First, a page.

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Red River Blue (Album Cover)

Looking to capitalize on his wedding to Miranda Lambert and his gig on NBC’s hit talent competition ‘The Voice’, reigning CMA Male Vocalist winner Blake Shelton, stays true to his past formula on his new album ‘Red River Blue’.

Produced by Scott Hendricks, who has produced all of his releases since 2009, the set tackles topics including romance, remorse and of course, partying.

Summary Analysis

“Honey Bee”, which has already topped the Billboard Country charts, opens the set with its slow grooves and childish wordplay; an adjective that would normally send bad signals of the final product, yet completely works on this production.

The follow-up “Ready to Roll”, is a kick back anthem about simply taking it easy, while he tries to make the most of the big and infectious hooks on his upcoming second single “God Gave Me You”, written and originally recorded by Dave Barnes.

Unlike Billy Currington, who is truly an underrated country gem, there is a reason why Shelton has yet to reach the superstar level of peers Keith Urban and Brad Paisley, and that’s because he is simply not as good, which is reaffirmed on the laughable “Get Some”.

Songs like “Good Ole Boys”, on which he toasts chivalry and boldly vows to a pick up his lady’s feminine products, as well as, the metaphorically-overloaded “Sunny in Seattle” are both tough sells coming from Shelton and frankly, he doesn’t fare well with either.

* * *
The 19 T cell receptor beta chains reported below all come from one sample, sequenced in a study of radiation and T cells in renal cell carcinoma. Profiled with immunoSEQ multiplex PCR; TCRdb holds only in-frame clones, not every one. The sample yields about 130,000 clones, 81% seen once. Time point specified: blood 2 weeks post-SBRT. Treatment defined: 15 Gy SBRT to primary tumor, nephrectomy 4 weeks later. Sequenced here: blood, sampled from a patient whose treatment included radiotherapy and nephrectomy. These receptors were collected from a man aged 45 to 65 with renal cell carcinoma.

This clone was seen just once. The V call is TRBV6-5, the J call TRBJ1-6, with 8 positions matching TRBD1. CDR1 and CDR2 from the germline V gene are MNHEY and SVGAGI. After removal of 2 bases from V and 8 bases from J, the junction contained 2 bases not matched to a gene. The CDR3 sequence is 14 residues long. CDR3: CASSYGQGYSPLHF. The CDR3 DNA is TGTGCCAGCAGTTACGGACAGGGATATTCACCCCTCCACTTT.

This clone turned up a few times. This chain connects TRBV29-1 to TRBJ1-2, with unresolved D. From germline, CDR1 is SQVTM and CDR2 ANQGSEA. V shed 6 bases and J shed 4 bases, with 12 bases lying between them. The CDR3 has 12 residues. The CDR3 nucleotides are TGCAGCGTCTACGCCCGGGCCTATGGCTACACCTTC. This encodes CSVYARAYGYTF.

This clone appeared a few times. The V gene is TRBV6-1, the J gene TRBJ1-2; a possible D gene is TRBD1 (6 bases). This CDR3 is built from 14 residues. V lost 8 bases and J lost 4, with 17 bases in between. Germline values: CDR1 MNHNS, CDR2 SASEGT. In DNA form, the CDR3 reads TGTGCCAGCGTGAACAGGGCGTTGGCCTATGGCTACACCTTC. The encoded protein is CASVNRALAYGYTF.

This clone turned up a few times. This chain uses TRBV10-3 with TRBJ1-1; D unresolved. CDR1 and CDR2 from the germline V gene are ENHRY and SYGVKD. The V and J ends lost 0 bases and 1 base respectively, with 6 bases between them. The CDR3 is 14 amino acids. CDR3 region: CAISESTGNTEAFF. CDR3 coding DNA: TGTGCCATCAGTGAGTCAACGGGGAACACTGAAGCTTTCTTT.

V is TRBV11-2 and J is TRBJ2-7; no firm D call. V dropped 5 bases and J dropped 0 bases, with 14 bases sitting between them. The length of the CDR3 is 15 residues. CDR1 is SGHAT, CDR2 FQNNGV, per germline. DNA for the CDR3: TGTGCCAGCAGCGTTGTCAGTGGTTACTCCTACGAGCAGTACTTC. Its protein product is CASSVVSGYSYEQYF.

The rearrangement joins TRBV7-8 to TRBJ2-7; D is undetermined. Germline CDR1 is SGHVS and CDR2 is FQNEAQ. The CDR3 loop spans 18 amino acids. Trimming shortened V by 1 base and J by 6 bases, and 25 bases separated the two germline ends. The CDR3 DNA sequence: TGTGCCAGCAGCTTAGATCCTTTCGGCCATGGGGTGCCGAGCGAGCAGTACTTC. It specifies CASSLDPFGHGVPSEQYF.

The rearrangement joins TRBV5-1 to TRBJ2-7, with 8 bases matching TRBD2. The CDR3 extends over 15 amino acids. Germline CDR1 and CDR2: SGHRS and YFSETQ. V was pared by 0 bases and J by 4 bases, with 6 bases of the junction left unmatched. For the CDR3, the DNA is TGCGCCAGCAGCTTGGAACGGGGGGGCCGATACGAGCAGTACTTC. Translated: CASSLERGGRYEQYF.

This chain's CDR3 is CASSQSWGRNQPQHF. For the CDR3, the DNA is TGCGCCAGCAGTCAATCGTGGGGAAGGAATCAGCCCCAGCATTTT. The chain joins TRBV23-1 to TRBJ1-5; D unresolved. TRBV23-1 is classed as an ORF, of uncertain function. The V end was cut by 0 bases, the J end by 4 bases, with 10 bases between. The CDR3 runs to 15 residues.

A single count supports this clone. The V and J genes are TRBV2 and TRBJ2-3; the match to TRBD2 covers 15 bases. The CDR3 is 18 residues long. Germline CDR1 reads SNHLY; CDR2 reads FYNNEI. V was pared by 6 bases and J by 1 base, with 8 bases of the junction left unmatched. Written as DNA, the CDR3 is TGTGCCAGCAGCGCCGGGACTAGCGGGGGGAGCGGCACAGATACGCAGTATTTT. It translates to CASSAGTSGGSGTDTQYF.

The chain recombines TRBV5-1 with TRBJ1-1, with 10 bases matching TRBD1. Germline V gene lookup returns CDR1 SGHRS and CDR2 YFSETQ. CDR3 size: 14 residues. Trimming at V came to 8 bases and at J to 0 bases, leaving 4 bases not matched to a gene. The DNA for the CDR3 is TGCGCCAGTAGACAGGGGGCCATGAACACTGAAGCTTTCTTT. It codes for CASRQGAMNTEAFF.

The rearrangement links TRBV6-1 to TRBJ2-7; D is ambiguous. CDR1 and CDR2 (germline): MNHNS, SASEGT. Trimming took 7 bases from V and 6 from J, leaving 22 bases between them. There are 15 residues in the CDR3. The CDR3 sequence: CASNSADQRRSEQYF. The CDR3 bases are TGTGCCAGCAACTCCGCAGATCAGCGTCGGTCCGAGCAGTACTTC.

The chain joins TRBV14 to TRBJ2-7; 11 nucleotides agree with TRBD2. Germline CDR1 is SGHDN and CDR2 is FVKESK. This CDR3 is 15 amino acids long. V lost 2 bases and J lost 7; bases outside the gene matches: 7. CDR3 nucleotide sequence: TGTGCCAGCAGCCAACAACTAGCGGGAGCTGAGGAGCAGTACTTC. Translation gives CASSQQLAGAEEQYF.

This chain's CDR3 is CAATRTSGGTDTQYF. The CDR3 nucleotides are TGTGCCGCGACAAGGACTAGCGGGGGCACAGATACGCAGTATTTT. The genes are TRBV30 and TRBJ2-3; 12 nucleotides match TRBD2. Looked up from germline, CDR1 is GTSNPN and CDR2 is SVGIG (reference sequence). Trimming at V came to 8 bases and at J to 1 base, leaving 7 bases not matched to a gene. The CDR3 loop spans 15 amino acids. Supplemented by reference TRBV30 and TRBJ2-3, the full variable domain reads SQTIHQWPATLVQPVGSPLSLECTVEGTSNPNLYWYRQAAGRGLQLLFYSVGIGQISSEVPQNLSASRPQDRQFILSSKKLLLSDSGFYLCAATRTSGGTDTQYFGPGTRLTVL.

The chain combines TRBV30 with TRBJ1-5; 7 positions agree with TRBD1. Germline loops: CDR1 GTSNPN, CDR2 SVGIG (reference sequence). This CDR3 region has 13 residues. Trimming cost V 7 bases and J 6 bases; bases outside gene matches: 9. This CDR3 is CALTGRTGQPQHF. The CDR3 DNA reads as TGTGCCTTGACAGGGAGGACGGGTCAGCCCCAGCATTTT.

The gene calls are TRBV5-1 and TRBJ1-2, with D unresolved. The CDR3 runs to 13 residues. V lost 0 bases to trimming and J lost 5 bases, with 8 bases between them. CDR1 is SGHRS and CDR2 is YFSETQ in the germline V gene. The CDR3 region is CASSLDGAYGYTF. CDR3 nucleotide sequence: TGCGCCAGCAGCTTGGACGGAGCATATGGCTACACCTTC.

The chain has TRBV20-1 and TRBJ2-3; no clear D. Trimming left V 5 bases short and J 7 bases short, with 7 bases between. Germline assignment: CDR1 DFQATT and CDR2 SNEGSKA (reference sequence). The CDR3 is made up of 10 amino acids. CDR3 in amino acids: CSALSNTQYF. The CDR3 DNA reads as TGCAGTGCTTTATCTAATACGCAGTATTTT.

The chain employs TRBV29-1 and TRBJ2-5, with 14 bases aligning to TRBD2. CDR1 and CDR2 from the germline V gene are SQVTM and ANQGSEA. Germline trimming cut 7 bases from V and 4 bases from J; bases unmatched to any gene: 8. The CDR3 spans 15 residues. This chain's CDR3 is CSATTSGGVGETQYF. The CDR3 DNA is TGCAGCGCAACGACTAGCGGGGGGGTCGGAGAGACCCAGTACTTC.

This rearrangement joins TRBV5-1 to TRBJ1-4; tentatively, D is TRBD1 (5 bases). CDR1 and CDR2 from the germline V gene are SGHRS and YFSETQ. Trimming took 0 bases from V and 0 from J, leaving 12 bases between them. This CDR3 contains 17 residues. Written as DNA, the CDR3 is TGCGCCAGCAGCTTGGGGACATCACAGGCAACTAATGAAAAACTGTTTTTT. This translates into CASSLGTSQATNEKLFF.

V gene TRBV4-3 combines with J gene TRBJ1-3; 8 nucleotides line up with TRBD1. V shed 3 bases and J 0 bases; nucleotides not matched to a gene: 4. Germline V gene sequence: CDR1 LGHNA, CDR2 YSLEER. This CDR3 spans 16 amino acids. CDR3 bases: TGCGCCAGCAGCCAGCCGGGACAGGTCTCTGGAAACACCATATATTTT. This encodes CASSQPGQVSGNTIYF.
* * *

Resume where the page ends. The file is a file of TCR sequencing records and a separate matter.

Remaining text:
The mishaps continue with “Drink On It” and the dreadfully fun “Hey”, but he returns to higher grounds with “Over” and the remorseful and frank ballad “I’m Sorry”, despite underusing the vocal powerhouse that is Martina McBride.

On the album’s closer and title track “Red River Blue”, he duets with longtime love and new wife Miranda Lambert, which arises as one of the album’s strongest moments.

Final Verdict

With ‘Red River Blue’, his sixth studio set, Blake Shelton manages to secure a few songs that will undoubtedly find placement within the top 5 on country radio, but as whole, the set simply leaves you wanting more and pales in comparison to recent albums by his peers.

He has never been a strong singer, which much of the album proves, and to make matters worse his personality often falters. It’s rarely alluring and frequently off-putting.

2½ OUT OF 5

Celebrity Bug’s Key Tracks
“Honey Bee”, “God Gave Me You”, “I’m Sorry” and “Red River Blue”.

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